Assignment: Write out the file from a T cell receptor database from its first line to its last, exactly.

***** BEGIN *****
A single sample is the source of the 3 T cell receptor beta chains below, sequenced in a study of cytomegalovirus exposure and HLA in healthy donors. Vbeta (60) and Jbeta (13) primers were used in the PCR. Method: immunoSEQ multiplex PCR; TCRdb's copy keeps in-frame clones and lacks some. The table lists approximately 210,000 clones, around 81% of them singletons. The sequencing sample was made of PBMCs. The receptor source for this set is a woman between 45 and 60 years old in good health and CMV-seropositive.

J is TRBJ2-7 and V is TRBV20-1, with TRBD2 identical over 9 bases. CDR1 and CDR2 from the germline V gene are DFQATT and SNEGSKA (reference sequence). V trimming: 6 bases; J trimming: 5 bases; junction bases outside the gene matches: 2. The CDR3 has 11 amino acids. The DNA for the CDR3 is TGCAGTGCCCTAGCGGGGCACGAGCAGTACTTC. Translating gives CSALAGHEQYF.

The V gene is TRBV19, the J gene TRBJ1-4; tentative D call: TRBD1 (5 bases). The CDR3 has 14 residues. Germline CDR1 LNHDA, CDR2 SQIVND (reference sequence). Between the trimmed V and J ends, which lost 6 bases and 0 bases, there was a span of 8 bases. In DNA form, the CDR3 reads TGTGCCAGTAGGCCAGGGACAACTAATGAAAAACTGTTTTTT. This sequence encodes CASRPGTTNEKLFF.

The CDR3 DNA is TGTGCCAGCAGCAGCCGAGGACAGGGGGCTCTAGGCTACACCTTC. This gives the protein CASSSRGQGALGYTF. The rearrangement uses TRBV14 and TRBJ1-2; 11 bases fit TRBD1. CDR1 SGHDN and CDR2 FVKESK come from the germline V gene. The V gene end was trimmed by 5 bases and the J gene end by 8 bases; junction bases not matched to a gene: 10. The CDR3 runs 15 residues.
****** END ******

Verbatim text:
A single sample is the source of the 3 T cell receptor beta chains below, sequenced in a study of cytomegalovirus exposure and HLA in healthy donors. Vbeta (60) and Jbeta (13) primers were used in the PCR. Method: immunoSEQ multiplex PCR; TCRdb's copy keeps in-frame clones and lacks some. The table lists approximately 210,000 clones, around 81% of them singletons. The sequencing sample was made of PBMCs. The receptor source for this set is a woman between 45 and 60 years old in good health and CMV-seropositive.

J is TRBJ2-7 and V is TRBV20-1, with TRBD2 identical over 9 bases. CDR1 and CDR2 from the germline V gene are DFQATT and SNEGSKA (reference sequence). V trimming: 6 bases; J trimming: 5 bases; junction bases outside the gene matches: 2. The CDR3 has 11 amino acids. The DNA for the CDR3 is TGCAGTGCCCTAGCGGGGCACGAGCAGTACTTC. Translating gives CSALAGHEQYF.

The V gene is TRBV19, the J gene TRBJ1-4; tentative D call: TRBD1 (5 bases). The CDR3 has 14 residues. Germline CDR1 LNHDA, CDR2 SQIVND (reference sequence). Between the trimmed V and J ends, which lost 6 bases and 0 bases, there was a span of 8 bases. In DNA form, the CDR3 reads TGTGCCAGTAGGCCAGGGACAACTAATGAAAAACTGTTTTTT. This sequence encodes CASRPGTTNEKLFF.

The CDR3 DNA is TGTGCCAGCAGCAGCCGAGGACAGGGGGCTCTAGGCTACACCTTC. This gives the protein CASSSRGQGALGYTF. The rearrangement uses TRBV14 and TRBJ1-2; 11 bases fit TRBD1. CDR1 SGHDN and CDR2 FVKESK come from the germline V gene. The V gene end was trimmed by 5 bases and the J gene end by 8 bases; junction bases not matched to a gene: 10. The CDR3 runs 15 residues.